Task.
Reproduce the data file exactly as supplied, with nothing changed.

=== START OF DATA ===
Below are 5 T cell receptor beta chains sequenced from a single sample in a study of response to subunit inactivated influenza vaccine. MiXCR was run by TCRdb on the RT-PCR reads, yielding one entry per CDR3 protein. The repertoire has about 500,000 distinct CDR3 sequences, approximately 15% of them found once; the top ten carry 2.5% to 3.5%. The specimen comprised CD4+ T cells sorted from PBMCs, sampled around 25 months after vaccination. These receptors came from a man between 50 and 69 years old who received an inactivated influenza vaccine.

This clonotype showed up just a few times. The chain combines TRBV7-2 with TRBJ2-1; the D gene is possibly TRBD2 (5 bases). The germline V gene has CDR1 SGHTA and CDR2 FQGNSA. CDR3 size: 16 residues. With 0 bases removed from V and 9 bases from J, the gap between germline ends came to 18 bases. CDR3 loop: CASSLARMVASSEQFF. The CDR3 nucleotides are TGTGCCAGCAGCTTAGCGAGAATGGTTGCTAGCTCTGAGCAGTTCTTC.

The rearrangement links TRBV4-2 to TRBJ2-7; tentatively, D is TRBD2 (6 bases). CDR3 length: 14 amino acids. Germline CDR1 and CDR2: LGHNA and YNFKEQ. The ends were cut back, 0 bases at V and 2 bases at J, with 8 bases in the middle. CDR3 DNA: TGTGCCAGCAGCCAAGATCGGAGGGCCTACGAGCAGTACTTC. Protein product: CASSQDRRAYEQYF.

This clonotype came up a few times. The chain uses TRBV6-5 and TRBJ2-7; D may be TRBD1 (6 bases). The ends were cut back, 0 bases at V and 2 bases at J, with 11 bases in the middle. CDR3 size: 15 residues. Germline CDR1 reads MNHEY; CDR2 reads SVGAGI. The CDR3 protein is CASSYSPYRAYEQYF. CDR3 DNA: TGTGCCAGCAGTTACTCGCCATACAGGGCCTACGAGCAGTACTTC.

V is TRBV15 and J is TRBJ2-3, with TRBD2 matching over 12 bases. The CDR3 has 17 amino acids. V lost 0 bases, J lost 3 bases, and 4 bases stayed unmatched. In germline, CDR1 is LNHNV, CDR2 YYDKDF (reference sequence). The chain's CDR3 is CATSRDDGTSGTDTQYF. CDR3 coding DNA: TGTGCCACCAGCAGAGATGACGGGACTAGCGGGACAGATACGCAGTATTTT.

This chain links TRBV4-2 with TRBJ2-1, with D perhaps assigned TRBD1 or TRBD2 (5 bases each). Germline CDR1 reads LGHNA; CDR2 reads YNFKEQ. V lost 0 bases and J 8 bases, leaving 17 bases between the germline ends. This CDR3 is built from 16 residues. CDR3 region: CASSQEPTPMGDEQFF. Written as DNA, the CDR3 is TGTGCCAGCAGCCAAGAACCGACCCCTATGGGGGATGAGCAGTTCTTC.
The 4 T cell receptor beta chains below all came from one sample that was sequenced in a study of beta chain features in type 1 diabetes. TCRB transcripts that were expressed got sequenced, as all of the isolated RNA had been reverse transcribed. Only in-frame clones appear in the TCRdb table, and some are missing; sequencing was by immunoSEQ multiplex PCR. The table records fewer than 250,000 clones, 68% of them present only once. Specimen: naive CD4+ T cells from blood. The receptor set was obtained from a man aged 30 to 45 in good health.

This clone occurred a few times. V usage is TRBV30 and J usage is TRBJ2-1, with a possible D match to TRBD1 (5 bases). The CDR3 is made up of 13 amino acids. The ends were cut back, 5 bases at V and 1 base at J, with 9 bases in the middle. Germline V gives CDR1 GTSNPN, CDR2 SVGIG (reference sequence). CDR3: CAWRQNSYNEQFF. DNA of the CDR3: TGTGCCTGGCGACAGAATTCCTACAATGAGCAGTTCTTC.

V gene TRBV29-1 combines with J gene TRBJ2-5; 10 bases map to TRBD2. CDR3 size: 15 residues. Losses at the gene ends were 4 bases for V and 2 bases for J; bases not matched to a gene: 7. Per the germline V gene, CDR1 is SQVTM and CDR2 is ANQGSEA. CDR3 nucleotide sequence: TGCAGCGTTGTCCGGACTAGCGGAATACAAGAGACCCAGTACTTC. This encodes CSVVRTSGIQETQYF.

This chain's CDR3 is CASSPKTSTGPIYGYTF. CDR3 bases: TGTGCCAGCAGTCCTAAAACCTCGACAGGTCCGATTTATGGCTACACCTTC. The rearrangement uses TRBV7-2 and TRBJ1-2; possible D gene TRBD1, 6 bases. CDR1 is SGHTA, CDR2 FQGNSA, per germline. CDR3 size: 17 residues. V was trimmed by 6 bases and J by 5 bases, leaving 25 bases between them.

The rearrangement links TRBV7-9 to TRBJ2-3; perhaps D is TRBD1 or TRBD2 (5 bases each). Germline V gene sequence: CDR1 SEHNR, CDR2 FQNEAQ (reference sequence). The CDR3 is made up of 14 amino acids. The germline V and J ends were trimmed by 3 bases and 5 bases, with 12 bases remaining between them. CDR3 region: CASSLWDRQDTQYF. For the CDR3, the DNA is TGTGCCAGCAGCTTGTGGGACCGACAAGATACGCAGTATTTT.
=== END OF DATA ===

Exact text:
Below are 5 T cell receptor beta chains sequenced from a single sample in a study of response to subunit inactivated influenza vaccine. MiXCR was run by TCRdb on the RT-PCR reads, yielding one entry per CDR3 protein. The repertoire has about 500,000 distinct CDR3 sequences, approximately 15% of them found once; the top ten carry 2.5% to 3.5%. The specimen comprised CD4+ T cells sorted from PBMCs, sampled around 25 months after vaccination. These receptors came from a man between 50 and 69 years old who received an inactivated influenza vaccine.

This clonotype showed up just a few times. The chain combines TRBV7-2 with TRBJ2-1; the D gene is possibly TRBD2 (5 bases). The germline V gene has CDR1 SGHTA and CDR2 FQGNSA. CDR3 size: 16 residues. With 0 bases removed from V and 9 bases from J, the gap between germline ends came to 18 bases. CDR3 loop: CASSLARMVASSEQFF. The CDR3 nucleotides are TGTGCCAGCAGCTTAGCGAGAATGGTTGCTAGCTCTGAGCAGTTCTTC.

The rearrangement links TRBV4-2 to TRBJ2-7; tentatively, D is TRBD2 (6 bases). CDR3 length: 14 amino acids. Germline CDR1 and CDR2: LGHNA and YNFKEQ. The ends were cut back, 0 bases at V and 2 bases at J, with 8 bases in the middle. CDR3 DNA: TGTGCCAGCAGCCAAGATCGGAGGGCCTACGAGCAGTACTTC. Protein product: CASSQDRRAYEQYF.

This clonotype came up a few times. The chain uses TRBV6-5 and TRBJ2-7; D may be TRBD1 (6 bases). The ends were cut back, 0 bases at V and 2 bases at J, with 11 bases in the middle. CDR3 size: 15 residues. Germline CDR1 reads MNHEY; CDR2 reads SVGAGI. The CDR3 protein is CASSYSPYRAYEQYF. CDR3 DNA: TGTGCCAGCAGTTACTCGCCATACAGGGCCTACGAGCAGTACTTC.

V is TRBV15 and J is TRBJ2-3, with TRBD2 matching over 12 bases. The CDR3 has 17 amino acids. V lost 0 bases, J lost 3 bases, and 4 bases stayed unmatched. In germline, CDR1 is LNHNV, CDR2 YYDKDF (reference sequence). The chain's CDR3 is CATSRDDGTSGTDTQYF. CDR3 coding DNA: TGTGCCACCAGCAGAGATGACGGGACTAGCGGGACAGATACGCAGTATTTT.

This chain links TRBV4-2 with TRBJ2-1, with D perhaps assigned TRBD1 or TRBD2 (5 bases each). Germline CDR1 reads LGHNA; CDR2 reads YNFKEQ. V lost 0 bases and J 8 bases, leaving 17 bases between the germline ends. This CDR3 is built from 16 residues. CDR3 region: CASSQEPTPMGDEQFF. Written as DNA, the CDR3 is TGTGCCAGCAGCCAAGAACCGACCCCTATGGGGGATGAGCAGTTCTTC.
The 4 T cell receptor beta chains below all came from one sample that was sequenced in a study of beta chain features in type 1 diabetes. TCRB transcripts that were expressed got sequenced, as all of the isolated RNA had been reverse transcribed. Only in-frame clones appear in the TCRdb table, and some are missing; sequencing was by immunoSEQ multiplex PCR. The table records fewer than 250,000 clones, 68% of them present only once. Specimen: naive CD4+ T cells from blood. The receptor set was obtained from a man aged 30 to 45 in good health.

This clone occurred a few times. V usage is TRBV30 and J usage is TRBJ2-1, with a possible D match to TRBD1 (5 bases). The CDR3 is made up of 13 amino acids. The ends were cut back, 5 bases at V and 1 base at J, with 9 bases in the middle. Germline V gives CDR1 GTSNPN, CDR2 SVGIG (reference sequence). CDR3: CAWRQNSYNEQFF. DNA of the CDR3: TGTGCCTGGCGACAGAATTCCTACAATGAGCAGTTCTTC.

V gene TRBV29-1 combines with J gene TRBJ2-5; 10 bases map to TRBD2. CDR3 size: 15 residues. Losses at the gene ends were 4 bases for V and 2 bases for J; bases not matched to a gene: 7. Per the germline V gene, CDR1 is SQVTM and CDR2 is ANQGSEA. CDR3 nucleotide sequence: TGCAGCGTTGTCCGGACTAGCGGAATACAAGAGACCCAGTACTTC. This encodes CSVVRTSGIQETQYF.

This chain's CDR3 is CASSPKTSTGPIYGYTF. CDR3 bases: TGTGCCAGCAGTCCTAAAACCTCGACAGGTCCGATTTATGGCTACACCTTC. The rearrangement uses TRBV7-2 and TRBJ1-2; possible D gene TRBD1, 6 bases. CDR1 is SGHTA, CDR2 FQGNSA, per germline. CDR3 size: 17 residues. V was trimmed by 6 bases and J by 5 bases, leaving 25 bases between them.

The rearrangement links TRBV7-9 to TRBJ2-3; perhaps D is TRBD1 or TRBD2 (5 bases each). Germline V gene sequence: CDR1 SEHNR, CDR2 FQNEAQ (reference sequence). The CDR3 is made up of 14 amino acids. The germline V and J ends were trimmed by 3 bases and 5 bases, with 12 bases remaining between them. CDR3 region: CASSLWDRQDTQYF. For the CDR3, the DNA is TGTGCCAGCAGCTTGTGGGACCGACAAGATACGCAGTATTTT.